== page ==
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Syrian nonviolent activists today
‘Right now, people who are involved in nonviolent activism in Syria are mainly having to do two things: relief work, to deal with the catastrophic levels of humanitarian disaster and then underground civil resistance, like newspapers, news agencies, schools, hospitals and clinics,’ Mohja Kahf told Peace News in March.
Kahf, a member of the Syrian Nonviolence Movement (SNVM), was born in Syria but grew up in the United States, where she is now an associate professor of Comparative Literature and Middle Eastern Studies at the University of Arkansas.
‘What [the newspapers, for instance,] do is that they help build and construct a free press for future Syria, so they will have a long-term impact,’ Kahf said. Schools supported by SNVM aim to educate displaced children not accepted at government schools.
Nonviolent civil society efforts, as a whole, work towards ensuring there is a viable future for Syria when fighting ends.
SNVM is an organisation operating inside and outside Syria as part of the larger nonviolent phenomenon of the revolution. While international media have largely focused on the armed components to the revolution, the revolution itself began peacefully and Kahf believes will return to this route soon.
‘I think the armed struggle [in Syria] has clearly revealed itself to have failed, even if some of its components don’t seem to know that yet,’ Mohja Kahf said. ‘I think there is a regrouping among the civil resistance camp and I think it is going to be the way forward.’
At first the people protesting in Syria chanted ‘Peaceful, peaceful, we want a peaceful revolution,’ Mataz Al Shhail said. Al Shhail is a Syrian national who has lived and studied in the UK for the past six years, during which he became involved in a number of nonviolent civil disobedience groups and the National Coordination Body for Democratic Change, a nonviolent opposition party in Syria.
‘At the time they understood the Syrian regime would know how to deal best with a movement that is violent because they understand the language of violence very well,’ Al Shhail said. ‘But in terms of political dialogue, in terms of legitimacy amongst the population, it doesn’t have that language or flexibility to meet people’s demands, so the structure would crumble from within.’
People began ‘actively espousing nonviolence, not just using it as a method of action,’ he said. By remaining peaceful, anti-sectarian and independent, the movement was reacting to the regime ‘trying to claim it was a sectarian uprising or that it was armed, or that it was an international conspiracy.’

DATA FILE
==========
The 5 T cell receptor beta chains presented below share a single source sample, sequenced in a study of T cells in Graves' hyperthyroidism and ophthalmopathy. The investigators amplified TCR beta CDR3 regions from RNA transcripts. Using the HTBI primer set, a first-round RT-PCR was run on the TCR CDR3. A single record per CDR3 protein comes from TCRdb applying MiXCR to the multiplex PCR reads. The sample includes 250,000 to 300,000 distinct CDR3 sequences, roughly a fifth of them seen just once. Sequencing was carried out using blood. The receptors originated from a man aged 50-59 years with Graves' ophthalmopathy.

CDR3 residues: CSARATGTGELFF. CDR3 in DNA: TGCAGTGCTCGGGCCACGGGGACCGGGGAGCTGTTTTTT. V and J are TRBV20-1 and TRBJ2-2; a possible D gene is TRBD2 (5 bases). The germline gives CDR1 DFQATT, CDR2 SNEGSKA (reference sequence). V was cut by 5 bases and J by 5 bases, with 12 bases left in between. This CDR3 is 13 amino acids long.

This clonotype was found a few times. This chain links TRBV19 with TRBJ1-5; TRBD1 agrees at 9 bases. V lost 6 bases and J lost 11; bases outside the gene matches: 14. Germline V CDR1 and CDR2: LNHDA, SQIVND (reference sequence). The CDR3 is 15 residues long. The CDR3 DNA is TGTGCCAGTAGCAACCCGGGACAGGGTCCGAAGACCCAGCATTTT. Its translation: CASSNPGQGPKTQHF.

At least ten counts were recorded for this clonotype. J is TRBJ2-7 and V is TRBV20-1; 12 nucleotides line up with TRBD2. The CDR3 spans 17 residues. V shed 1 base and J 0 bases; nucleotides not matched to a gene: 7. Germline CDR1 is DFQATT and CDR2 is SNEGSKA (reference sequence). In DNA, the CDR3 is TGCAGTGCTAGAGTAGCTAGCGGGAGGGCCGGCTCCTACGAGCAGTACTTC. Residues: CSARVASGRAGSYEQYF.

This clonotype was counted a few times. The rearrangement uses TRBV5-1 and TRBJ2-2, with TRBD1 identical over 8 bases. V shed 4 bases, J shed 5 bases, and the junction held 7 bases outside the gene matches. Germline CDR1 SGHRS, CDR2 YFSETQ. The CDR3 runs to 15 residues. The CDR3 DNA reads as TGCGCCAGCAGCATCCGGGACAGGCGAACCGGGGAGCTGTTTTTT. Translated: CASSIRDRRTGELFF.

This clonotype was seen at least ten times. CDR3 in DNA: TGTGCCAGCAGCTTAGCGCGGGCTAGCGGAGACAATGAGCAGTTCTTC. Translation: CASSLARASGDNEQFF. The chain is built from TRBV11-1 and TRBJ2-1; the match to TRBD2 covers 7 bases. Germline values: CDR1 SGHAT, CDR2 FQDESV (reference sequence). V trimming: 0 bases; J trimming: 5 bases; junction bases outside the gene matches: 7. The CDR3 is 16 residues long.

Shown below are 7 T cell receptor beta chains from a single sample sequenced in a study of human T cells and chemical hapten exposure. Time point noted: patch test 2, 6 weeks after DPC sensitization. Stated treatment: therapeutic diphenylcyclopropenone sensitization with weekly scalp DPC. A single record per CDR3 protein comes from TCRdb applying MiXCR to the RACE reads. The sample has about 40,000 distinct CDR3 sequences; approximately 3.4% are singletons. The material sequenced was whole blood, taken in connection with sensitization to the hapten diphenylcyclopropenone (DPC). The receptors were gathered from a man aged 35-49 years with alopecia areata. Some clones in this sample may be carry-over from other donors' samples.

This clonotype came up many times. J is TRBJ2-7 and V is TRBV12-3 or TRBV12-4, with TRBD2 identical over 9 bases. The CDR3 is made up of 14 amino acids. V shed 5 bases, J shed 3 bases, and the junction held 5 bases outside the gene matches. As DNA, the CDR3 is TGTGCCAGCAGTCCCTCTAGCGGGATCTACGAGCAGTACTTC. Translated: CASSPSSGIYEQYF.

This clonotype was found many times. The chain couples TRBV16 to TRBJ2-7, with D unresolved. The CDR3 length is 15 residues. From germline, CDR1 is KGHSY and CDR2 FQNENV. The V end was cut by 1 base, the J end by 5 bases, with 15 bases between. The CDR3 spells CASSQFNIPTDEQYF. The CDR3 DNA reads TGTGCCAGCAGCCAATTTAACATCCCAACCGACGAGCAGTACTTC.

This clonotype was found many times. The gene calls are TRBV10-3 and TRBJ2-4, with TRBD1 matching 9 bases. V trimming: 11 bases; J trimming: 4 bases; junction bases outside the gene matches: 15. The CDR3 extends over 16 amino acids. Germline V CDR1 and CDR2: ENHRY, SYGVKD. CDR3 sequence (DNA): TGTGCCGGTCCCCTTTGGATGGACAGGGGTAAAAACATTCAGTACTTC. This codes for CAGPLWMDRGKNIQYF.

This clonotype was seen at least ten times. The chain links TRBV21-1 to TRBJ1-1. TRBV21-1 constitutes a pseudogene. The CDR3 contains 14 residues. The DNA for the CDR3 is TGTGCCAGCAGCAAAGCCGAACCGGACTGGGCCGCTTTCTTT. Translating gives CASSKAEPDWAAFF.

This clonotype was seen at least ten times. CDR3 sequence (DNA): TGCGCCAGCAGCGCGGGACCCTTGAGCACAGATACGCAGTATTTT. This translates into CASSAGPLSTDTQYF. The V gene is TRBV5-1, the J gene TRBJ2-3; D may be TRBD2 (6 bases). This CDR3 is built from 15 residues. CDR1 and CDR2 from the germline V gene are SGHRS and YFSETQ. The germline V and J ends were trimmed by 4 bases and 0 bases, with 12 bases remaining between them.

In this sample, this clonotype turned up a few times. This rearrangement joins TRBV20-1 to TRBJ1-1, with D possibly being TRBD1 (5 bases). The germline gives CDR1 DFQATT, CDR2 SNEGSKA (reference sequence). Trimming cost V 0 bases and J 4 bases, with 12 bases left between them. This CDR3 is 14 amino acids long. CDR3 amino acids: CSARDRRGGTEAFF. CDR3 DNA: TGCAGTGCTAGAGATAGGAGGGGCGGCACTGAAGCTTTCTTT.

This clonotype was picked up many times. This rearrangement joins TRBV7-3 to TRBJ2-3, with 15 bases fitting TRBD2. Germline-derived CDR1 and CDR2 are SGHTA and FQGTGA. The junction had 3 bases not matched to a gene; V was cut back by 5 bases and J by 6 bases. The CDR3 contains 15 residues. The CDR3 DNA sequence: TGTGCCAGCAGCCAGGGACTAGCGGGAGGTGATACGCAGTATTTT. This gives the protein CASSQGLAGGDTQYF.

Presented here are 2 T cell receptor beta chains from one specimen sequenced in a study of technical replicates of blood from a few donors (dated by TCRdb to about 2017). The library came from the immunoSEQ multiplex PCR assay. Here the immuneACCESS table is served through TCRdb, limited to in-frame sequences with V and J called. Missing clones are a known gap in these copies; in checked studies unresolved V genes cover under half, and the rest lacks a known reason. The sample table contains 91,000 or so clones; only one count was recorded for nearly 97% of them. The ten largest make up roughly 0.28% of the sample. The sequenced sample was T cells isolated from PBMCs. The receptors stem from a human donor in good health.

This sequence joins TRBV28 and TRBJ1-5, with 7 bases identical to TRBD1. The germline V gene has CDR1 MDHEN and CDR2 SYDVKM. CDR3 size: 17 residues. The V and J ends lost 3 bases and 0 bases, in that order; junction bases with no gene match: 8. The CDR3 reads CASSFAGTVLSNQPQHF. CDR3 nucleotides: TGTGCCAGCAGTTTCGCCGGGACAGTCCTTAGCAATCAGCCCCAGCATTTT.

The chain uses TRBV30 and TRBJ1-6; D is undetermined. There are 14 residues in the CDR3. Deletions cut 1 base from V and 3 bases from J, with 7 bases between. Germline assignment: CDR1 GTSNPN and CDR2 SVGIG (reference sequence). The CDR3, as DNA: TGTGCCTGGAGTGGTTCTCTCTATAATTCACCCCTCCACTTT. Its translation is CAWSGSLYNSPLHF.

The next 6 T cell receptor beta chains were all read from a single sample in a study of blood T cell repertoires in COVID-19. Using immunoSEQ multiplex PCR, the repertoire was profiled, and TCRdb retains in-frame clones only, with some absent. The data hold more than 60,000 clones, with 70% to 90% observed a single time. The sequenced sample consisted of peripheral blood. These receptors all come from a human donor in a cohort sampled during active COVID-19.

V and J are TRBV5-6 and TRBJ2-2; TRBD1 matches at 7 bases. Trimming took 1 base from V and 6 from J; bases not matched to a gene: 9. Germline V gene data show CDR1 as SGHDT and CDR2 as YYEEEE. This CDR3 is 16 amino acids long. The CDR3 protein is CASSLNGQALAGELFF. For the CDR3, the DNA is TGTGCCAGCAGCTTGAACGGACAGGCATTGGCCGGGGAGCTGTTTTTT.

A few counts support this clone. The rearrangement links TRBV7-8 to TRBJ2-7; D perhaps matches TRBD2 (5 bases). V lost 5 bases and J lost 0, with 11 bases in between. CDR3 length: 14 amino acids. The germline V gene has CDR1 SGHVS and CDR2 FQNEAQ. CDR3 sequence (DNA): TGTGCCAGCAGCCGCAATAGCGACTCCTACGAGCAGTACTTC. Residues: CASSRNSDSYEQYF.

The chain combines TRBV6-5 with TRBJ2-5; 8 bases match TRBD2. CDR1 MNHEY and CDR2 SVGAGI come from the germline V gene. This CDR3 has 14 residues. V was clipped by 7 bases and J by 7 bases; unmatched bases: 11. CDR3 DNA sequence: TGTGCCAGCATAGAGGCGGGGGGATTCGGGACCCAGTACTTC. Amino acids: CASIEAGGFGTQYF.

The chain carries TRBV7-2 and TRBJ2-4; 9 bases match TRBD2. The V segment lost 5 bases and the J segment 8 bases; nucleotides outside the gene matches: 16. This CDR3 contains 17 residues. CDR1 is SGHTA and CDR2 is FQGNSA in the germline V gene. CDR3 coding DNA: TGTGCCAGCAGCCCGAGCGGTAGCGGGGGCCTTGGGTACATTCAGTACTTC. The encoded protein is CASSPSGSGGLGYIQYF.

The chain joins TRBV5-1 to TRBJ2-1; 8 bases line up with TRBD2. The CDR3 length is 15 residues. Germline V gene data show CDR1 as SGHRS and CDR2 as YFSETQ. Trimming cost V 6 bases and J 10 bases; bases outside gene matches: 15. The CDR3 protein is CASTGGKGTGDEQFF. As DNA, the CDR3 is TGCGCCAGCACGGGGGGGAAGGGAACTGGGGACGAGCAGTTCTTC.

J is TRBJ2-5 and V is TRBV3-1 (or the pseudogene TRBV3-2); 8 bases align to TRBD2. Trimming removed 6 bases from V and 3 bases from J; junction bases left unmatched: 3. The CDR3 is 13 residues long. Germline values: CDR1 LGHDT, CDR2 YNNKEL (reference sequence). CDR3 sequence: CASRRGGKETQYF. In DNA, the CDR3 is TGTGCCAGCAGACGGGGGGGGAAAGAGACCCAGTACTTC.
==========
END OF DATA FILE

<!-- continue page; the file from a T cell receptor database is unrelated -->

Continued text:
The first organisational structures to emerge in the Syrian revolution were nonviolent protest committees, which Kahf described: ‘horizontal leadership, youth-led, lots of women, grassroots, very local, very community-based.’
‘There was clearly a very widespread consensus for nonviolence,’ she said. ‘When there were isolated infractions, […] those were seen as a violation of a consensus that was in place. That consensus began to sway and falter [and] you could say the critical mass of it faltered by mid-autumn 2011. The grassroots, youth organising for protests began in January, so that nonviolence consensus held for a good six-to-nine months.’
When protestors turned into an armed opposition, Al Shhail found this restricted many people’s participation in the movement.
‘Militarising any movement will restrict it to a male chauvinistic mentality,’ Al Shhail said. ‘So the roles of women, children and people with physical and mental disabilities are immediately nullified and turned into spectators/casualties, people who need to be defended by men.’
He also found participation was restricted by the introduction of sectarian narratives, he said. Militarising the movement meant there had be a narrative of who to point a gun at – what kind of person, regionally, religiously, was the enemy for either side. ‘This polarises society much more,’ Al Shhail said.
United States and Russian involvement have also had a polarising influence, Al Shhail said. International involvement has made all sides of the conflict dependent on different, politically-motivated, outside forces, he noted, which threatens ‘one of the main tenets of the revolution’: independence.
Londoner Dan Viesnik, of Syria Peace and Justice, agreed.
‘The big players on the international stage are more keen to promote a military agenda from whatever side they are supporting, a political agenda which suits their interests,’ Viesnik said. ‘This hasn’t allowed the grassroots movement to play their full part in any kind of peace process to resolve the situation.’
Syria Peace and Justice was founded in October 2013 to support nonviolent actors in Syria while also bolstering solidarity in the UK. The group organises peace vigils, as well as the delivery of letters to the embassies of countries involved in the conflict that ask governments to accept refugees, stop the supply of arms, and look for a peaceful end to the struggle.
Viesnik said nonviolent groups have been pressuring the Russian, United States, and Saudi Arabian governments to stop fuelling the violence with funding and arms. He believes that, instead, a civil society movement must form and gain momentum within Syria for a successful post-conflict state to emerge.
‘There are still nonviolent protests and, more importantly, nonviolent activities like the building of an underground civil society […] of communication, transportation, health care, under enormously challenging conditions,’ Kahf said.